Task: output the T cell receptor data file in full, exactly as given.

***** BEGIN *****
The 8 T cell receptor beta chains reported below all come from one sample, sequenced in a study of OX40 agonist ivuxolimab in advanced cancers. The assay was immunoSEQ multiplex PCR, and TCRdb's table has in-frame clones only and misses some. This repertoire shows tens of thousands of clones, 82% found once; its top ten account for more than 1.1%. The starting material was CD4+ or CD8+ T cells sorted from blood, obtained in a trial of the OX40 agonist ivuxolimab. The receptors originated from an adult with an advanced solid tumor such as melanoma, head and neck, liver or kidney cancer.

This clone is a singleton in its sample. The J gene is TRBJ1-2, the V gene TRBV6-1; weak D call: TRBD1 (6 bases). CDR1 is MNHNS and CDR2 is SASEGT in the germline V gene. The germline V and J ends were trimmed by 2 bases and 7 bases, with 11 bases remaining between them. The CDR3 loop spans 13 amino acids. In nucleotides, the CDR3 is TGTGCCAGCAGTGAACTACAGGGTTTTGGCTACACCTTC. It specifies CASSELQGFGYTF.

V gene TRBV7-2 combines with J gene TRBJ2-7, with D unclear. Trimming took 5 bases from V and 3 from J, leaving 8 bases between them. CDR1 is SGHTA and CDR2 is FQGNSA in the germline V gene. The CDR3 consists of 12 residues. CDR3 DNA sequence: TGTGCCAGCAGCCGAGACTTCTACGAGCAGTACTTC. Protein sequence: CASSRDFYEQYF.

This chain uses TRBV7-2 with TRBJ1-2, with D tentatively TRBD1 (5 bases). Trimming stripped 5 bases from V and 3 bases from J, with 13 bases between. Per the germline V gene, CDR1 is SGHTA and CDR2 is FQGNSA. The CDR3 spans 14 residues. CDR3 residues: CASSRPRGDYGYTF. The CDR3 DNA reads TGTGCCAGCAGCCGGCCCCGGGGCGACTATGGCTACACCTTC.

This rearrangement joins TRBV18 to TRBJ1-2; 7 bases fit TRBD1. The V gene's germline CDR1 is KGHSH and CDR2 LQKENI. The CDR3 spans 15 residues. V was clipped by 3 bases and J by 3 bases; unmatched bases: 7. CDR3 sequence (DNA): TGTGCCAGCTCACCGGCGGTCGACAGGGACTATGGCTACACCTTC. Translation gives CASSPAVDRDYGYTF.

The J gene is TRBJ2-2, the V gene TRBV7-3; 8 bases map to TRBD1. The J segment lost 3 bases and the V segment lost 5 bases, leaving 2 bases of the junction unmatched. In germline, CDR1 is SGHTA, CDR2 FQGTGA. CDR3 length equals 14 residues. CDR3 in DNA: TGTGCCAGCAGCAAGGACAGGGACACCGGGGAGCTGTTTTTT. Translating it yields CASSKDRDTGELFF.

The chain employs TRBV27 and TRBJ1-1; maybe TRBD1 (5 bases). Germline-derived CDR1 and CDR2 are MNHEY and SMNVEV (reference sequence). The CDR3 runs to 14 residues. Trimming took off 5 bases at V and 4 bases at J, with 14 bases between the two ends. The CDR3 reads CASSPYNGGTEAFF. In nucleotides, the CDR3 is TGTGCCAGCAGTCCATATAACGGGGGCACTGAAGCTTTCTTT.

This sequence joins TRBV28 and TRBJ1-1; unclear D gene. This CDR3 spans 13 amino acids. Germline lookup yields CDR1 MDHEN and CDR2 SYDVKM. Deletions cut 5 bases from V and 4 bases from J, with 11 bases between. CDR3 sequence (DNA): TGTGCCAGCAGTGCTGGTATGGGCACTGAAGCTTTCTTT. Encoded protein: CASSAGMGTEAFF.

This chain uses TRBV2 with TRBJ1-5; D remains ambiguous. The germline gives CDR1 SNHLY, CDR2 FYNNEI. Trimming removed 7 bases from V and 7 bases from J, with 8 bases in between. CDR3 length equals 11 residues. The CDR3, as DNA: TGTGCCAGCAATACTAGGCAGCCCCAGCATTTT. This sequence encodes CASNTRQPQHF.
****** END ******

The 8 T cell receptor beta chains reported below all come from one sample, sequenced in a study of OX40 agonist ivuxolimab in advanced cancers. The assay was immunoSEQ multiplex PCR, and TCRdb's table has in-frame clones only and misses some. This repertoire shows tens of thousands of clones, 82% found once; its top ten account for more than 1.1%. The starting material was CD4+ or CD8+ T cells sorted from blood, obtained in a trial of the OX40 agonist ivuxolimab. The receptors originated from an adult with an advanced solid tumor such as melanoma, head and neck, liver or kidney cancer.

This clone is a singleton in its sample. The J gene is TRBJ1-2, the V gene TRBV6-1; weak D call: TRBD1 (6 bases). CDR1 is MNHNS and CDR2 is SASEGT in the germline V gene. The germline V and J ends were trimmed by 2 bases and 7 bases, with 11 bases remaining between them. The CDR3 loop spans 13 amino acids. In nucleotides, the CDR3 is TGTGCCAGCAGTGAACTACAGGGTTTTGGCTACACCTTC. It specifies CASSELQGFGYTF.

V gene TRBV7-2 combines with J gene TRBJ2-7, with D unclear. Trimming took 5 bases from V and 3 from J, leaving 8 bases between them. CDR1 is SGHTA and CDR2 is FQGNSA in the germline V gene. The CDR3 consists of 12 residues. CDR3 DNA sequence: TGTGCCAGCAGCCGAGACTTCTACGAGCAGTACTTC. Protein sequence: CASSRDFYEQYF.

This chain uses TRBV7-2 with TRBJ1-2, with D tentatively TRBD1 (5 bases). Trimming stripped 5 bases from V and 3 bases from J, with 13 bases between. Per the germline V gene, CDR1 is SGHTA and CDR2 is FQGNSA. The CDR3 spans 14 residues. CDR3 residues: CASSRPRGDYGYTF. The CDR3 DNA reads TGTGCCAGCAGCCGGCCCCGGGGCGACTATGGCTACACCTTC.

This rearrangement joins TRBV18 to TRBJ1-2; 7 bases fit TRBD1. The V gene's germline CDR1 is KGHSH and CDR2 LQKENI. The CDR3 spans 15 residues. V was clipped by 3 bases and J by 3 bases; unmatched bases: 7. CDR3 sequence (DNA): TGTGCCAGCTCACCGGCGGTCGACAGGGACTATGGCTACACCTTC. Translation gives CASSPAVDRDYGYTF.

The J gene is TRBJ2-2, the V gene TRBV7-3; 8 bases map to TRBD1. The J segment lost 3 bases and the V segment lost 5 bases, leaving 2 bases of the junction unmatched. In germline, CDR1 is SGHTA, CDR2 FQGTGA. CDR3 length equals 14 residues. CDR3 in DNA: TGTGCCAGCAGCAAGGACAGGGACACCGGGGAGCTGTTTTTT. Translating it yields CASSKDRDTGELFF.

The chain employs TRBV27 and TRBJ1-1; maybe TRBD1 (5 bases). Germline-derived CDR1 and CDR2 are MNHEY and SMNVEV (reference sequence). The CDR3 runs to 14 residues. Trimming took off 5 bases at V and 4 bases at J, with 14 bases between the two ends. The CDR3 reads CASSPYNGGTEAFF. In nucleotides, the CDR3 is TGTGCCAGCAGTCCATATAACGGGGGCACTGAAGCTTTCTTT.

This sequence joins TRBV28 and TRBJ1-1; unclear D gene. This CDR3 spans 13 amino acids. Germline lookup yields CDR1 MDHEN and CDR2 SYDVKM. Deletions cut 5 bases from V and 4 bases from J, with 11 bases between. CDR3 sequence (DNA): TGTGCCAGCAGTGCTGGTATGGGCACTGAAGCTTTCTTT. Encoded protein: CASSAGMGTEAFF.

This chain uses TRBV2 with TRBJ1-5; D remains ambiguous. The germline gives CDR1 SNHLY, CDR2 FYNNEI. Trimming removed 7 bases from V and 7 bases from J, with 8 bases in between. CDR3 length equals 11 residues. The CDR3, as DNA: TGTGCCAGCAATACTAGGCAGCCCCAGCATTTT. This sequence encodes CASNTRQPQHF.